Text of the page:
Sunteți pe pagina 1din 15


and Opera
Dr. Lara Housez
School of the Arts
McMaster University


What is opera?
18th-Century Opera
The Marriage of Figaro
Act I, Cosa sento
Word and music relationships
Contrasting melodies

Other Classical operas

What is opera?
= A staged entertainment, usually sung from
beginning to end, featuring music, drama, poetry,
the visual arts, and sometimes dance
Elements of opera
Recitative: speech-like; emphasis on text
Aria: lyrical, melodic, smooth; emphasis on music
Example of a recitative + aria: Mozarts Le nozze di
Figaro (The Marriage of Figaro), Sullaria

Duets (2 singers), trios (3), quartets (4),

quintets (5), sextets (6), choruses, etc.

18 -Century Opera
In the early 18th century, several subgenres of opera
coexisted. Composers and librettists were expected
to adhere to the conventions of each type:
Opera buffa: Italian opera about believable, everyday
characters rather than mythical or historical [igures
Opera seria: Italian opera on serious subjects, typically
consisting of alternating recitatives and da capo arias
Opra comique: French opera, usually comic, with
spoken dialogue
Singspiel: German opera, usually comic, with spoken
Zarzuela: Spanish opera with spoken dialogue

In the late 18th century, composers and

librettists began blending elements of the
various operatic subgenres. Mozart, for
instance, dispensed with da capo arias,
which broke up the dramatic [low
Enlightenment thinking in[luenced opera:
plots related to real life and social reform
Video: History of 18th-Century Opera

Le nozze di Figaro (The Marriage

of Figaro) (1786)
Opera in Italian in 4 acts
Libretto by Lorenzo da
Ponte (also later with
Mozart: Don Giovanni
and Cos fan tutti)
Based on a play by
French dramatist Pierre
Beaumarchais (1784)

Premiered in Vienna, Austria in 1786

Successful reception; has since become a
cornerstone of modern operatic repertoire
Dramatic contrasts, modulations, sudden
Believable characters, identi[iable, not mythical
or historical

Act I, Cosa sento (I Heard That)

Count Almaviva (baritone): Married to
Countess Rosina Almaviva (soprano)
Susanna (soprano): The countesss maid,
engaged to marry Figaro (bass), the Counts
Basilio (tenor): Court music teacher and
meddling gossip
Cherubino (soprano, trouser role): The
Counts page boy; he is present but does not
sing in Cosa sento

Cherubino goes to Susanna to ask for help and
hides behind a chair when the Count arrives
Count tries to seduce Susanna, but is
interrupted by Basilio
Count tries to hide behind same chair as
Cherubino; Cherubino slips into seat, hides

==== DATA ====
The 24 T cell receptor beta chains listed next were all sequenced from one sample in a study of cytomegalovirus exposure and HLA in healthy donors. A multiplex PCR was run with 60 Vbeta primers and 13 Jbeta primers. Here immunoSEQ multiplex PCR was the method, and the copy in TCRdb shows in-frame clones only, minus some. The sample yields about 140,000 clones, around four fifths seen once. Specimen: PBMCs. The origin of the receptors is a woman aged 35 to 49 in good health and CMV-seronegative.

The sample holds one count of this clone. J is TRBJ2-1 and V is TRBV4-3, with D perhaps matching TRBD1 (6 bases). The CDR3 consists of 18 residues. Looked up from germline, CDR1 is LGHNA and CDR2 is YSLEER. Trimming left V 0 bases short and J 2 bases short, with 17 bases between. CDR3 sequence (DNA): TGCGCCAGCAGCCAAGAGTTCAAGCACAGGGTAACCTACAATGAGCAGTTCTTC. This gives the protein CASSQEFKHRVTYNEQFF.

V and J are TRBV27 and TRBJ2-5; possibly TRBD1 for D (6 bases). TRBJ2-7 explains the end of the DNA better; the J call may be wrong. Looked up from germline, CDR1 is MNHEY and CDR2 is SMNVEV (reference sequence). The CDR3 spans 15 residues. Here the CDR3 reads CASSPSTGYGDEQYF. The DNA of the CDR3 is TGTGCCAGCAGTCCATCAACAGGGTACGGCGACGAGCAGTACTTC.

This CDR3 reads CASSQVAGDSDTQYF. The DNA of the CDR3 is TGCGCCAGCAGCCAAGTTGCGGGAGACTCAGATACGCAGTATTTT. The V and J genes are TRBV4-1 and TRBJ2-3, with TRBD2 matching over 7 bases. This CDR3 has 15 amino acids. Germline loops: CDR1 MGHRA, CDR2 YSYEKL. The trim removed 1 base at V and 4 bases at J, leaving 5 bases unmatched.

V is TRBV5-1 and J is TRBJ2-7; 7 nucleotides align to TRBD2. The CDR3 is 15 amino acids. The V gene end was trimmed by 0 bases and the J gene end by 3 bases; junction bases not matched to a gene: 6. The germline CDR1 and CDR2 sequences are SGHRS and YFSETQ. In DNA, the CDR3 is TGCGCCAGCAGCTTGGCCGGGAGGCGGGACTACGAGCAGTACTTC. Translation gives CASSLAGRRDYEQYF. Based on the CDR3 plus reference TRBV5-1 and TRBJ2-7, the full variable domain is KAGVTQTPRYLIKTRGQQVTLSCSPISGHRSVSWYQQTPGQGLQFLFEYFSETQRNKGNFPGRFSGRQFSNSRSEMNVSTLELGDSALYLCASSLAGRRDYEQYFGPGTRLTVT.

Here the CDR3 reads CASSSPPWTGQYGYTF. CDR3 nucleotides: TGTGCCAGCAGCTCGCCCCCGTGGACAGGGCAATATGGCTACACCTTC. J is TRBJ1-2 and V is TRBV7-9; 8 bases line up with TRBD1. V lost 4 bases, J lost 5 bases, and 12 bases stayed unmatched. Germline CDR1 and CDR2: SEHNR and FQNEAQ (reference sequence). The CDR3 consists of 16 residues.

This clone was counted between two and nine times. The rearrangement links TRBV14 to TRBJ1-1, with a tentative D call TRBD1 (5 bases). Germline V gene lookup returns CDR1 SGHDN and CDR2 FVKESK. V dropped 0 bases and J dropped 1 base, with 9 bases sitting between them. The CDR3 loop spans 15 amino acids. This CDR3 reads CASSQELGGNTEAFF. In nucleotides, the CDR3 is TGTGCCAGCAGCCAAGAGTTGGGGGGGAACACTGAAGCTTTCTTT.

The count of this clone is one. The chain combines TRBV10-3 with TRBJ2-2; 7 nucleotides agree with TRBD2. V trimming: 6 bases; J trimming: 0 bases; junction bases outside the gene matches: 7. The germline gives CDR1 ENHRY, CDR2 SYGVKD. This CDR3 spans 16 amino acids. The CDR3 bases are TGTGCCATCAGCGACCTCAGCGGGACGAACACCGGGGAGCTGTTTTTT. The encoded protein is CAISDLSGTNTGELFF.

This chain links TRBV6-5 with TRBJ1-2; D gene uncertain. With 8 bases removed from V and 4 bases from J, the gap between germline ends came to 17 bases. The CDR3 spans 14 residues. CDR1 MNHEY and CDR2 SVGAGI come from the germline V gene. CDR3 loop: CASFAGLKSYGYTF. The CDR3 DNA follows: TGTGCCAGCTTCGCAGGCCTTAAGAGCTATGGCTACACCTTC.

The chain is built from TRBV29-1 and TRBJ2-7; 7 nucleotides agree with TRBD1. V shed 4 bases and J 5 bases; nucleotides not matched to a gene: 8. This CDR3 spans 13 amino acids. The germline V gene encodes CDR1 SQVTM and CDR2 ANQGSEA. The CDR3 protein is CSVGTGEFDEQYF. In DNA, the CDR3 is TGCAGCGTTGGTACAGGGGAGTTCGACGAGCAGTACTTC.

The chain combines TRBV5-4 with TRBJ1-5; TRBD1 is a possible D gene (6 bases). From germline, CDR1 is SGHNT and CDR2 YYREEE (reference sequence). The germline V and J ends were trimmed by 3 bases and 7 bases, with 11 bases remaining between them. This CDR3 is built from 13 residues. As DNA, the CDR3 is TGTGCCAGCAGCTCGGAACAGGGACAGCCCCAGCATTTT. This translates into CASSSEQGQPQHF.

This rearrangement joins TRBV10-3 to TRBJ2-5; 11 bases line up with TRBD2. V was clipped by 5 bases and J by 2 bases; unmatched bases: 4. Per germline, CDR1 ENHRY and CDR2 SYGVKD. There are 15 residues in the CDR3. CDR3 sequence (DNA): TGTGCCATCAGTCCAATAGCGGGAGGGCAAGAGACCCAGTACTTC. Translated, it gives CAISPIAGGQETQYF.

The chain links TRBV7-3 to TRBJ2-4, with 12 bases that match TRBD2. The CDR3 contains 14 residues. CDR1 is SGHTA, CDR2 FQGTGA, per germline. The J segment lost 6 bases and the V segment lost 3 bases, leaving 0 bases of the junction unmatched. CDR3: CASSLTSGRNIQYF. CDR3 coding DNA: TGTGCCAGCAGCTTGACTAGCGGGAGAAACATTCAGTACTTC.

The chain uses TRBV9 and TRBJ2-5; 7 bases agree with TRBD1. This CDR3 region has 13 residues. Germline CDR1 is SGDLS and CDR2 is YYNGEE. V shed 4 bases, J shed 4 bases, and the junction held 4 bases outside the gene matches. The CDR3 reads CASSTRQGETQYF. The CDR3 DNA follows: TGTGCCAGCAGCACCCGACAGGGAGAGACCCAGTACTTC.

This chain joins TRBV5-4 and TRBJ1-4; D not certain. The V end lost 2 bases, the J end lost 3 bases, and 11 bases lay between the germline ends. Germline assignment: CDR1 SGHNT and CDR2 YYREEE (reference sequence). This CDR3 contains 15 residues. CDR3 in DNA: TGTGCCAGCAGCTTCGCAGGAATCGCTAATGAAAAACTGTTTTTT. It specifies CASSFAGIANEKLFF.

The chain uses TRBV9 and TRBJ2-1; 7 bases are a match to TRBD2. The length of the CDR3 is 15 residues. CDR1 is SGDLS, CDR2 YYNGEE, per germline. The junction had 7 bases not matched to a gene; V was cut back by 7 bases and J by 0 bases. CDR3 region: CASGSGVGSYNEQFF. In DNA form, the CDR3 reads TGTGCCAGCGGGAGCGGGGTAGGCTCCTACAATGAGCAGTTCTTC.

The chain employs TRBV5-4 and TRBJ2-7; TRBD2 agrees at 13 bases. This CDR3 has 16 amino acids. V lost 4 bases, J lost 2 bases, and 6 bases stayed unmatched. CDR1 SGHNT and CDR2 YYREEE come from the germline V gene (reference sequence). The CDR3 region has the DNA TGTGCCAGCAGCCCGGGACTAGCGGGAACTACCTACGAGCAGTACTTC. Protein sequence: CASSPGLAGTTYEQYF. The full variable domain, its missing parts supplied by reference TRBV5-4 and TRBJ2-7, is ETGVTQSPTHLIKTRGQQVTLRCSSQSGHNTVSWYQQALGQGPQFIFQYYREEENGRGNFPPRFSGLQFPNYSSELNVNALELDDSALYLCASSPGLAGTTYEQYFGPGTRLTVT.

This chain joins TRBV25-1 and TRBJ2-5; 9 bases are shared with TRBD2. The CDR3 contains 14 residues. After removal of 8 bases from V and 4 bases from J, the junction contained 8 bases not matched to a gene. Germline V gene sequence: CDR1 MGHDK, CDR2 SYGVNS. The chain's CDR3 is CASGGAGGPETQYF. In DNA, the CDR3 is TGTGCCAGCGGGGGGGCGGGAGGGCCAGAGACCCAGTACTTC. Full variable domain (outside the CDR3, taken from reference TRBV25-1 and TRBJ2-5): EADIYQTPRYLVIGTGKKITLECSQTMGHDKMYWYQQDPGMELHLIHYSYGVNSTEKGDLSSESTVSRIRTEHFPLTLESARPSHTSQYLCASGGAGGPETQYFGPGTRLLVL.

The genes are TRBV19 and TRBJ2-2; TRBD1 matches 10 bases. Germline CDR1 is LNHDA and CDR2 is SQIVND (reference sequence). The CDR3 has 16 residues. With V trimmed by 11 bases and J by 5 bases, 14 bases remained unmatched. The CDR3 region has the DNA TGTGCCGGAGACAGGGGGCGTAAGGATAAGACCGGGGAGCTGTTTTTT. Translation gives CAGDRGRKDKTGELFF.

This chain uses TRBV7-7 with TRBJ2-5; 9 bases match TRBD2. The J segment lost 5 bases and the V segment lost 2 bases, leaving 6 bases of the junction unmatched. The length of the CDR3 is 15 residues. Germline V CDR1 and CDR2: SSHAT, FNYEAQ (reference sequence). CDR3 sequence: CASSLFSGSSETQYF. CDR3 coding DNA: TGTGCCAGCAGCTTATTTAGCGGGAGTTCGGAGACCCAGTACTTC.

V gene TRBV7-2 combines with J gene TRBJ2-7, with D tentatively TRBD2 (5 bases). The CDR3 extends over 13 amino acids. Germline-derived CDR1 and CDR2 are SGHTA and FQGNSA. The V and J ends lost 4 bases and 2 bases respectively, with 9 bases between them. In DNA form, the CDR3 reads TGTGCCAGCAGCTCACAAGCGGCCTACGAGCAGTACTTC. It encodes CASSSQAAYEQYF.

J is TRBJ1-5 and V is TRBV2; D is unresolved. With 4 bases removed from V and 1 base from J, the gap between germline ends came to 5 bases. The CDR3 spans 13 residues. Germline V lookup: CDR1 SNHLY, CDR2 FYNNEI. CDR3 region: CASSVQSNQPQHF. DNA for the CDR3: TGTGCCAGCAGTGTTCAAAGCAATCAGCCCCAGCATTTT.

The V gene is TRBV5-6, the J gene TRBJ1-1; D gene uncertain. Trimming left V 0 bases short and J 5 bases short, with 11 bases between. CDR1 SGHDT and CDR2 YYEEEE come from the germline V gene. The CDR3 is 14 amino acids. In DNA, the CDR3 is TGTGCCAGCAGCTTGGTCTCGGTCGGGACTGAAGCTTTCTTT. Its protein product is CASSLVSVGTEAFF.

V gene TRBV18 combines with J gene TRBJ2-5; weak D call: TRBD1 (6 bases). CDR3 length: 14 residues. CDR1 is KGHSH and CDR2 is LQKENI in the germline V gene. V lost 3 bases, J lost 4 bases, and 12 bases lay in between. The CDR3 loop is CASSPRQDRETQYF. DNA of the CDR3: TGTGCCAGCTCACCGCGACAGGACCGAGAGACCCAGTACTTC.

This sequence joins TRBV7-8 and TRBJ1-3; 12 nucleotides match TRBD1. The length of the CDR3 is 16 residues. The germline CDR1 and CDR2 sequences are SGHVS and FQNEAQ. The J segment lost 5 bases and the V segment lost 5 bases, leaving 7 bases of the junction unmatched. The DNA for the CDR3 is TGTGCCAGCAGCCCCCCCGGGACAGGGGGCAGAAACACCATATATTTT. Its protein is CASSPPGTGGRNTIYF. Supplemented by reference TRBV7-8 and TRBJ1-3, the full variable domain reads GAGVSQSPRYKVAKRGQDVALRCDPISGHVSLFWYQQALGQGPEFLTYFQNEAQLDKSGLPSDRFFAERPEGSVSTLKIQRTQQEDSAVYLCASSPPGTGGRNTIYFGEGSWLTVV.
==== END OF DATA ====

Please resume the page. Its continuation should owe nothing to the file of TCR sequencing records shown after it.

beneath dress
Basilio tells Susanna about Cherubinos
interest in Countess, which is overheard by
Outraged, Count sings Cosa sento (I Heard


Basilio backtracks and apologizes

Count is determined to banish Cherubino
from court
Tells Susanna and Basilio about his recent
encounter with Cherubino and describes
how he had discovered him under a table by
lifting the tablecloth
Count illustrates this by lifting the dress off
the chair only to [ind Cherubino cringing
before him, hiding yet again

Count Almaviva, outraged, uncovers Cherubino, hiding beneath

dress draped over chair. Basilio (left) is delighted; Susanna (right)
is horri[ied. Character of young man Cherubino always performed
by woman dressed as man.
Read text/lyrics and play video

Word-Music Relationships in
Cosa sento
Words and music unite to create suspense
and humor
Mozart captures essence of each characters
predicament quickly changing emotions
Count: outrage to astonishment
Basilio: embarrassment to triumph
Susanna: increasingly humiliated

Achieved by using different melodies and


Different emotion states = different melodies

Count's opening theme: slow, rising line =
determination (0:00)
Basilios: whiny and hesitant descending line =
embarrassment (1:34)
Susanna: shaking up and down = agitation
Count describing his encounter with Cherubino:
accompanied recitative (2:12)
The sequence of dramatic events is suggestive of
the rondo (ABACA), as certain elements of the trio

Other Classical operas

Wolfgang Amadeus Mozart
Don Giovanni (1787)
Cos fan tutte (1790)
The Magic Flute (Die Zauber=lte, 1791)
Christoph Willibald Gluck (17141787)
Orfeo ed Euridice (1762)
Alceste (1767)

For Tuesday
Read: pp. 224-232
Listen: CD 3, track 2 (William Billings,